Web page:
As has been said already, the one per year is really not to hinder the average student from buying more than one, but to keep people from buying in quantity and then reselling. In cases like this I would tend to look at the "spirit" in which the policy was decided, and not the technical wording.

My brand-new PB was stolen 3 weeks ago, thankfully my parent's homeowners insurance covered it, even though I am at college. When I went back to apple to purchase another PB they had no problem giving me the student discount. It really comes down to if you are going to legitimitly use the product for edu purposes or not...if you are then I see no problem with buying both, Apple won't say anything.
 

mad jew

Moderator emeritus
Apr 3, 2004
32,199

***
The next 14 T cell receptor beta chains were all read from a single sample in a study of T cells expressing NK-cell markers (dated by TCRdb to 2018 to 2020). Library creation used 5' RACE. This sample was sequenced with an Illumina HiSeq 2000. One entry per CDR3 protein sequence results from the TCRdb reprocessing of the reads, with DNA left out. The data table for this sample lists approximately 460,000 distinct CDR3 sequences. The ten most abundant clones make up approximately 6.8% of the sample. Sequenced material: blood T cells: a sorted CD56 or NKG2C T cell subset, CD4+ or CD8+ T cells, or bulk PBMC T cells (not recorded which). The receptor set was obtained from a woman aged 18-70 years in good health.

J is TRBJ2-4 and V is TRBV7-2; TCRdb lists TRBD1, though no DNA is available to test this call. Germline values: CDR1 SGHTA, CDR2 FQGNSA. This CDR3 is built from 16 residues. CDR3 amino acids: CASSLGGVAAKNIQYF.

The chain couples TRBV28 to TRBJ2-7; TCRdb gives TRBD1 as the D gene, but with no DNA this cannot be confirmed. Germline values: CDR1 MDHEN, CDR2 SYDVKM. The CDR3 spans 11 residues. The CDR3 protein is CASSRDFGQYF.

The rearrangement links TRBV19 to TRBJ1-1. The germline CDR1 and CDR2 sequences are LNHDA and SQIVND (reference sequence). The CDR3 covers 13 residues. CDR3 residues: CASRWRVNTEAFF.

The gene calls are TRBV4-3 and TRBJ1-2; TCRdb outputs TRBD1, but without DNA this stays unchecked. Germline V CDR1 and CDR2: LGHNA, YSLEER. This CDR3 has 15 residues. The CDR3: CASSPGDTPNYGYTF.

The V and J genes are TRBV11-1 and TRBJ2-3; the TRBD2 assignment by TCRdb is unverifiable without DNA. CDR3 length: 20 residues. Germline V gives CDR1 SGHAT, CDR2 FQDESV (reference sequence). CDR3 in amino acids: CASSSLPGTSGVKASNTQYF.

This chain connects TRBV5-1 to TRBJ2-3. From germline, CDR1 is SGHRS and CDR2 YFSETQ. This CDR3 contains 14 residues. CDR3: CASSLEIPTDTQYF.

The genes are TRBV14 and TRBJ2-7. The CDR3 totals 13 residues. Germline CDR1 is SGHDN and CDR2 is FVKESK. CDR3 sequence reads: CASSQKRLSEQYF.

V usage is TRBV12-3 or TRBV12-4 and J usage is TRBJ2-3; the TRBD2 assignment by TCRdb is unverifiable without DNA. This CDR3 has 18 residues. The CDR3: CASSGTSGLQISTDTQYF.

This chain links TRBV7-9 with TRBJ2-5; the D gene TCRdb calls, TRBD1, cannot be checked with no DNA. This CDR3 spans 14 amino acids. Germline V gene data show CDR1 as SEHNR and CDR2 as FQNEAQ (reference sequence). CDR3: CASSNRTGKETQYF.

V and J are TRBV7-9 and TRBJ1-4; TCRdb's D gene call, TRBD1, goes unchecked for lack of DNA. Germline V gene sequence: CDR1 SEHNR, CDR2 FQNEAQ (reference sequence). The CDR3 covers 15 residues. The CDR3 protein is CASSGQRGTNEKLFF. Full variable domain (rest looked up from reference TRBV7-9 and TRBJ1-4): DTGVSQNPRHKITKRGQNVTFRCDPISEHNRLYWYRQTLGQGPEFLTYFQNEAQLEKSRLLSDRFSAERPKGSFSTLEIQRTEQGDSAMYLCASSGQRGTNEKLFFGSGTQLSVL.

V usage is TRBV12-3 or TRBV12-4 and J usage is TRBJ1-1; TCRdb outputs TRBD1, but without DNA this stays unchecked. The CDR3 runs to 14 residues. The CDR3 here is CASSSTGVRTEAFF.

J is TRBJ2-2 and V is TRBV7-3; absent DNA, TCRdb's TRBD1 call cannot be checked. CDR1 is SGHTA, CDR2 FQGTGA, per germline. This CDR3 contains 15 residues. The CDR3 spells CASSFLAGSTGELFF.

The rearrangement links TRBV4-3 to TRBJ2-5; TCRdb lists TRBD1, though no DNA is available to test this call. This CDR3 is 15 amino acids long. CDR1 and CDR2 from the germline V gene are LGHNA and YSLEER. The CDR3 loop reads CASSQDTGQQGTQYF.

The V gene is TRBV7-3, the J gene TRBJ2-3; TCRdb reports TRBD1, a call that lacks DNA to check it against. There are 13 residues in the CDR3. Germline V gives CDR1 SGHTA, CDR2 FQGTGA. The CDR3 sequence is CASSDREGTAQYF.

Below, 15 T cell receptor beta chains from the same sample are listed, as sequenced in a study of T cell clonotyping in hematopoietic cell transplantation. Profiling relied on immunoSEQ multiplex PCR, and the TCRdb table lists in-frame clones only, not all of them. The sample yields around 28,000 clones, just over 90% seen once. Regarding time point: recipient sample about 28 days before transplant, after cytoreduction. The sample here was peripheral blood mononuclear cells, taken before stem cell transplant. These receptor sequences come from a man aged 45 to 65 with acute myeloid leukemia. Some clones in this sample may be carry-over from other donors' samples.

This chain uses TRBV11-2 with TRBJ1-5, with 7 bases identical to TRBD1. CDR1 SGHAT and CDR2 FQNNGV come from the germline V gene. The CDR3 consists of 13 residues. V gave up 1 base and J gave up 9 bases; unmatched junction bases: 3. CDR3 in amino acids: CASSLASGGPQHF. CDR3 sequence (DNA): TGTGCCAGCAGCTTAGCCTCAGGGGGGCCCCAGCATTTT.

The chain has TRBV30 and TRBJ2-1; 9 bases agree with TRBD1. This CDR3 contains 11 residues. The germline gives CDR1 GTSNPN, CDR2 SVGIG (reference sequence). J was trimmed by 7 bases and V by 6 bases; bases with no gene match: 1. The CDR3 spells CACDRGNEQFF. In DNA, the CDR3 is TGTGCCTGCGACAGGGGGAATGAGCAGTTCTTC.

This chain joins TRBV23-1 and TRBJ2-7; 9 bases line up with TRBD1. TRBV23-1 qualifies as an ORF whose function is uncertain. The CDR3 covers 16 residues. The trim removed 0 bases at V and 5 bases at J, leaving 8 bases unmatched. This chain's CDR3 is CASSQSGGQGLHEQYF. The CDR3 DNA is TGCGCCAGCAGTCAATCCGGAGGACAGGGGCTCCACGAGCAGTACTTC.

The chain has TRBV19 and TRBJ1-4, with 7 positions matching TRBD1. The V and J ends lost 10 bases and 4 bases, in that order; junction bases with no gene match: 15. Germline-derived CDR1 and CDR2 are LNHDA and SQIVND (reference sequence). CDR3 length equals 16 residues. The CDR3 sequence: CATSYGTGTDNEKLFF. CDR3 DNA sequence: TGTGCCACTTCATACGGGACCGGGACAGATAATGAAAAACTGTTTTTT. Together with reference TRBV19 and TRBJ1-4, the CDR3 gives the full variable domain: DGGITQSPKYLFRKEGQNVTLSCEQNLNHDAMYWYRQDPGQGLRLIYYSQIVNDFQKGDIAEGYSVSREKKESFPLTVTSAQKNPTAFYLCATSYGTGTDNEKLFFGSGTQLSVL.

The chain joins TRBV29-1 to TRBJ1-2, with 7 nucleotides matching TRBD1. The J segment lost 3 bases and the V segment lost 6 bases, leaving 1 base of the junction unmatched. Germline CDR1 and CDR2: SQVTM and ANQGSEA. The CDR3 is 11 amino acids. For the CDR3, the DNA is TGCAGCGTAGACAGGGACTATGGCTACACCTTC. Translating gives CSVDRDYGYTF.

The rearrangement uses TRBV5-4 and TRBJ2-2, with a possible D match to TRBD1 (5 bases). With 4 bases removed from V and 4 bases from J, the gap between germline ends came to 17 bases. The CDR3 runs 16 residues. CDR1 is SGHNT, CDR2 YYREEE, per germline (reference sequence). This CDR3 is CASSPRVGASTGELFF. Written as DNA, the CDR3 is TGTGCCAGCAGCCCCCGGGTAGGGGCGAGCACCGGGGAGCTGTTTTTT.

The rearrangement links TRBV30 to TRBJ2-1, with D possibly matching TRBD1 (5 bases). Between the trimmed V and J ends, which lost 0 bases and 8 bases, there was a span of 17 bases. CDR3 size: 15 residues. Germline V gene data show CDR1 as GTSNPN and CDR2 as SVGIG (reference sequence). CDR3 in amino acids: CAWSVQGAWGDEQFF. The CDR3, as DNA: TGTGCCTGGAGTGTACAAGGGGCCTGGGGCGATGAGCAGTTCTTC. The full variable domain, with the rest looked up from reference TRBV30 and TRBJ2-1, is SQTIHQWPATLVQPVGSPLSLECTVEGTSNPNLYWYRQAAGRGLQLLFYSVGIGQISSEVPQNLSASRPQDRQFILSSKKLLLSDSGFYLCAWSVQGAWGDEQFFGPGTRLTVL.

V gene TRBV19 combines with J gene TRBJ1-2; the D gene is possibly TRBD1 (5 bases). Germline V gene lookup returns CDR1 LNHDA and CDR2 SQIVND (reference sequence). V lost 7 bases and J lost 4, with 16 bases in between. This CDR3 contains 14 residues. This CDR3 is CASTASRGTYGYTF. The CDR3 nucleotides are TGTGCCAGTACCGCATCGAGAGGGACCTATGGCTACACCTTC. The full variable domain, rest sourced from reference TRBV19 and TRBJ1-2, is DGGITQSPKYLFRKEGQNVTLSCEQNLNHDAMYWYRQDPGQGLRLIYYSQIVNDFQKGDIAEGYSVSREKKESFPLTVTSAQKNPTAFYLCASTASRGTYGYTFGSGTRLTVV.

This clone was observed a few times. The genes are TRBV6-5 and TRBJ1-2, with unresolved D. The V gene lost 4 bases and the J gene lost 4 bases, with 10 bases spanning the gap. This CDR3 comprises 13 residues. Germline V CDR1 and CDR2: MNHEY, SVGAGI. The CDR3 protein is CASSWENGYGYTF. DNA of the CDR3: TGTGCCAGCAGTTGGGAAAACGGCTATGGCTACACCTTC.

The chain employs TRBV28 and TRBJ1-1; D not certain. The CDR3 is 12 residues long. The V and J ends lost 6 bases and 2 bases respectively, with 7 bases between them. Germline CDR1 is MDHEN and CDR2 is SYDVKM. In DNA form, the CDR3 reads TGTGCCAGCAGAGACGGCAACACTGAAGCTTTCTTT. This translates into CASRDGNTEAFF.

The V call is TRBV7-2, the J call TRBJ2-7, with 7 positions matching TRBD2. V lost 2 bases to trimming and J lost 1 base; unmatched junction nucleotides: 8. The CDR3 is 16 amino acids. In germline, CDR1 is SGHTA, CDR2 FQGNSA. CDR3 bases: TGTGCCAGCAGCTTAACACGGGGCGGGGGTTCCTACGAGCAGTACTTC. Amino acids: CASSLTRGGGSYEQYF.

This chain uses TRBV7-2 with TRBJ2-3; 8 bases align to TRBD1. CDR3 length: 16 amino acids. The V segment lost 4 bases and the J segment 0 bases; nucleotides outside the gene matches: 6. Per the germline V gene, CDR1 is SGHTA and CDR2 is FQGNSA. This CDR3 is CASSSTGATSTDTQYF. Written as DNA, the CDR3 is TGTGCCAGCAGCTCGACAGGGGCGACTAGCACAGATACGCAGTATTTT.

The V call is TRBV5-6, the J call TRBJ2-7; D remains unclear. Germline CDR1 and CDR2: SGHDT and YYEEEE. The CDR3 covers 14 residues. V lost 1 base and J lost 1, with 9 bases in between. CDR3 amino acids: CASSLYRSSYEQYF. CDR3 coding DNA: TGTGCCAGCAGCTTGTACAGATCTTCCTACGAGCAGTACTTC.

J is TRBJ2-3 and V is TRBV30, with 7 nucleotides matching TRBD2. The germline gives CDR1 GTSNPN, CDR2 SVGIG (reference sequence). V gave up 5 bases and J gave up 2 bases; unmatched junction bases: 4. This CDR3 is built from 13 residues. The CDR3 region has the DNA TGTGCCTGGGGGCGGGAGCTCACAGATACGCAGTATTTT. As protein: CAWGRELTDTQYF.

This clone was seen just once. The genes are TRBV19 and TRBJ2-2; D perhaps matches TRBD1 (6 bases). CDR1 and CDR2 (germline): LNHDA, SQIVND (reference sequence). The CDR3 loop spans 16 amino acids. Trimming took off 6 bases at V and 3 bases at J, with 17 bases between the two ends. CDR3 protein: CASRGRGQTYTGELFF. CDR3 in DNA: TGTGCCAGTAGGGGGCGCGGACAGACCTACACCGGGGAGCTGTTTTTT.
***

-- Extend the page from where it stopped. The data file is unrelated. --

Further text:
5
Adelaide, Australia
Apple wouldn't let me buy two Airport Express(es?) at the same time for education prices. One of them had to be full price which is a bit annoying. :(

I think Apple has left the rules fairly open so that the resellers can interpret them as they see fit.
 

Jon'sLightBulbs

macrumors 6502a
Jan 31, 2005
524
0
Chicago
mad jew said:
Apple wouldn't let me buy two Airport Express(es?) at the same time for education prices. One of them had to be full price which is a bit annoying. :(

I think Apple has left the rules fairly open so that the resellers can interpret them as they see fit.
Advice for people seeking to similarly buy two of the same units at edu pricing: buy them at seperate times. I'm pretty sure Apple doesn't keep a record of the quantity of items you've purchased at educational pricing. All the clerk has to go by is what he sees on the counter at the time of purchase.